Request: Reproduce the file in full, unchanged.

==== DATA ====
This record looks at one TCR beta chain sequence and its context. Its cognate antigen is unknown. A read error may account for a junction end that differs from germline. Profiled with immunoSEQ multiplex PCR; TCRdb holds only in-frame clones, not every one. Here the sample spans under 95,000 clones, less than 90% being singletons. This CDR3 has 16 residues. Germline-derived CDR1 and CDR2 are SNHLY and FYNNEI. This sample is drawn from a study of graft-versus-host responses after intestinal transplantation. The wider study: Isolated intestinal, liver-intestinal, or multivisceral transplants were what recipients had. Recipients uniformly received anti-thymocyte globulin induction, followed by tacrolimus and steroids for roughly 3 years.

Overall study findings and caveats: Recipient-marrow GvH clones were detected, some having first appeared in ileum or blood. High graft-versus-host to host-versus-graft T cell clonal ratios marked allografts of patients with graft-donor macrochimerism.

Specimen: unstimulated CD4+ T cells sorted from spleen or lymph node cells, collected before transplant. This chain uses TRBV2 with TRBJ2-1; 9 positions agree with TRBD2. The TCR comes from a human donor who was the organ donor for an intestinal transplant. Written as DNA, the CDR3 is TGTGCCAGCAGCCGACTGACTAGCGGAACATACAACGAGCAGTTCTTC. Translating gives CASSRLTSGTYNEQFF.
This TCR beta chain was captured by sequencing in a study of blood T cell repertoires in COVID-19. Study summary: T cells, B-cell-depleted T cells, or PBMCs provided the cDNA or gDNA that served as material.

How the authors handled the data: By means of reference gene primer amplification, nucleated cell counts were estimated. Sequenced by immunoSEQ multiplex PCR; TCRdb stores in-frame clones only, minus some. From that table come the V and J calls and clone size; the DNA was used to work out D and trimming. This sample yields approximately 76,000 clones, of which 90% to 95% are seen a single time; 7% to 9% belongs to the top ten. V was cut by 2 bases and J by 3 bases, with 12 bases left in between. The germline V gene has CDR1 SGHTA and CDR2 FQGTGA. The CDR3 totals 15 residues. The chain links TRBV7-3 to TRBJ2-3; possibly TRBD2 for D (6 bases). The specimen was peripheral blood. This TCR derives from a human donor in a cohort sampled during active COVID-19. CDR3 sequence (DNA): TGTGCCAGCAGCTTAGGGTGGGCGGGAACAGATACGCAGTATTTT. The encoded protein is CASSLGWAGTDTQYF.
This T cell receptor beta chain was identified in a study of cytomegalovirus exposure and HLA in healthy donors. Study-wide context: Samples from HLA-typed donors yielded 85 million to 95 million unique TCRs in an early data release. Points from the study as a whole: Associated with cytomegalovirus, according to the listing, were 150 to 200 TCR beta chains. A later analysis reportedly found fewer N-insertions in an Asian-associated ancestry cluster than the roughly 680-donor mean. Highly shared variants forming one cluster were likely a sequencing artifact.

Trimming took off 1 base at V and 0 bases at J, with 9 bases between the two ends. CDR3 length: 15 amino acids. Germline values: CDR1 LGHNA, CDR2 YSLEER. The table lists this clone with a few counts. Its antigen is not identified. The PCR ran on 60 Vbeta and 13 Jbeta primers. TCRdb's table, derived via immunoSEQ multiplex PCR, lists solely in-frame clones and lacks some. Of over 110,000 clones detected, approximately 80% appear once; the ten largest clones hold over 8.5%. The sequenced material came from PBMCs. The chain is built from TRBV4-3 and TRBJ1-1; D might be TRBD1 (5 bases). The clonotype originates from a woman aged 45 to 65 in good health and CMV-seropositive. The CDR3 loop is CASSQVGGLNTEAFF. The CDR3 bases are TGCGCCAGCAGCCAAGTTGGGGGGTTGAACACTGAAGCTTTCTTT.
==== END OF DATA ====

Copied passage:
This record looks at one TCR beta chain sequence and its context. Its cognate antigen is unknown. A read error may account for a junction end that differs from germline. Profiled with immunoSEQ multiplex PCR; TCRdb holds only in-frame clones, not every one. Here the sample spans under 95,000 clones, less than 90% being singletons. This CDR3 has 16 residues. Germline-derived CDR1 and CDR2 are SNHLY and FYNNEI. This sample is drawn from a study of graft-versus-host responses after intestinal transplantation. The wider study: Isolated intestinal, liver-intestinal, or multivisceral transplants were what recipients had. Recipients uniformly received anti-thymocyte globulin induction, followed by tacrolimus and steroids for roughly 3 years.

Overall study findings and caveats: Recipient-marrow GvH clones were detected, some having first appeared in ileum or blood. High graft-versus-host to host-versus-graft T cell clonal ratios marked allografts of patients with graft-donor macrochimerism.

Specimen: unstimulated CD4+ T cells sorted from spleen or lymph node cells, collected before transplant. This chain uses TRBV2 with TRBJ2-1; 9 positions agree with TRBD2. The TCR comes from a human donor who was the organ donor for an intestinal transplant. Written as DNA, the CDR3 is TGTGCCAGCAGCCGACTGACTAGCGGAACATACAACGAGCAGTTCTTC. Translating gives CASSRLTSGTYNEQFF.
This TCR beta chain was captured by sequencing in a study of blood T cell repertoires in COVID-19. Study summary: T cells, B-cell-depleted T cells, or PBMCs provided the cDNA or gDNA that served as material.

How the authors handled the data: By means of reference gene primer amplification, nucleated cell counts were estimated. Sequenced by immunoSEQ multiplex PCR; TCRdb stores in-frame clones only, minus some. From that table come the V and J calls and clone size; the DNA was used to work out D and trimming. This sample yields approximately 76,000 clones, of which 90% to 95% are seen a single time; 7% to 9% belongs to the top ten. V was cut by 2 bases and J by 3 bases, with 12 bases left in between. The germline V gene has CDR1 SGHTA and CDR2 FQGTGA. The CDR3 totals 15 residues. The chain links TRBV7-3 to TRBJ2-3; possibly TRBD2 for D (6 bases). The specimen was peripheral blood. This TCR derives from a human donor in a cohort sampled during active COVID-19. CDR3 sequence (DNA): TGTGCCAGCAGCTTAGGGTGGGCGGGAACAGATACGCAGTATTTT. The encoded protein is CASSLGWAGTDTQYF.
This T cell receptor beta chain was identified in a study of cytomegalovirus exposure and HLA in healthy donors. Study-wide context: Samples from HLA-typed donors yielded 85 million to 95 million unique TCRs in an early data release. Points from the study as a whole: Associated with cytomegalovirus, according to the listing, were 150 to 200 TCR beta chains. A later analysis reportedly found fewer N-insertions in an Asian-associated ancestry cluster than the roughly 680-donor mean. Highly shared variants forming one cluster were likely a sequencing artifact.

Trimming took off 1 base at V and 0 bases at J, with 9 bases between the two ends. CDR3 length: 15 amino acids. Germline values: CDR1 LGHNA, CDR2 YSLEER. The table lists this clone with a few counts. Its antigen is not identified. The PCR ran on 60 Vbeta and 13 Jbeta primers. TCRdb's table, derived via immunoSEQ multiplex PCR, lists solely in-frame clones and lacks some. Of over 110,000 clones detected, approximately 80% appear once; the ten largest clones hold over 8.5%. The sequenced material came from PBMCs. The chain is built from TRBV4-3 and TRBJ1-1; D might be TRBD1 (5 bases). The clonotype originates from a woman aged 45 to 65 in good health and CMV-seropositive. The CDR3 loop is CASSQVGGLNTEAFF. The CDR3 bases are TGCGCCAGCAGCCAAGTTGGGGGGTTGAACACTGAAGCTTTCTTT.